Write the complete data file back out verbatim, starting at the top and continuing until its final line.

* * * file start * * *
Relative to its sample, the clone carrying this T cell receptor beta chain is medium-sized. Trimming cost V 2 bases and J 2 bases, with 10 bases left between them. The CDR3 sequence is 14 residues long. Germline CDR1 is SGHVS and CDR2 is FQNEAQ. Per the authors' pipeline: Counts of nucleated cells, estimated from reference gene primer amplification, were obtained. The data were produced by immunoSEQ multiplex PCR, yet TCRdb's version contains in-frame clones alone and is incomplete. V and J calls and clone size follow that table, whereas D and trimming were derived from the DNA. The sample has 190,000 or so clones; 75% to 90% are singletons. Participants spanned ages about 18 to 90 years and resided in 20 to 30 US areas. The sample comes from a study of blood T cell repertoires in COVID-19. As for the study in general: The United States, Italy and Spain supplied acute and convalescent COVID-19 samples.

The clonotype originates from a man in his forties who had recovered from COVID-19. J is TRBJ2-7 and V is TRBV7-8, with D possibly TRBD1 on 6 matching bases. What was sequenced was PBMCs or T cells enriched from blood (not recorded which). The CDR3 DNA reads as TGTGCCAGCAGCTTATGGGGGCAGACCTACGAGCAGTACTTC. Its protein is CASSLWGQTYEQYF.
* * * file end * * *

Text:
Relative to its sample, the clone carrying this T cell receptor beta chain is medium-sized. Trimming cost V 2 bases and J 2 bases, with 10 bases left between them. The CDR3 sequence is 14 residues long. Germline CDR1 is SGHVS and CDR2 is FQNEAQ. Per the authors' pipeline: Counts of nucleated cells, estimated from reference gene primer amplification, were obtained. The data were produced by immunoSEQ multiplex PCR, yet TCRdb's version contains in-frame clones alone and is incomplete. V and J calls and clone size follow that table, whereas D and trimming were derived from the DNA. The sample has 190,000 or so clones; 75% to 90% are singletons. Participants spanned ages about 18 to 90 years and resided in 20 to 30 US areas. The sample comes from a study of blood T cell repertoires in COVID-19. As for the study in general: The United States, Italy and Spain supplied acute and convalescent COVID-19 samples.

The clonotype originates from a man in his forties who had recovered from COVID-19. J is TRBJ2-7 and V is TRBV7-8, with D possibly TRBD1 on 6 matching bases. What was sequenced was PBMCs or T cells enriched from blood (not recorded which). The CDR3 DNA reads as TGTGCCAGCAGCTTATGGGGGCAGACCTACGAGCAGTACTTC. Its protein is CASSLWGQTYEQYF.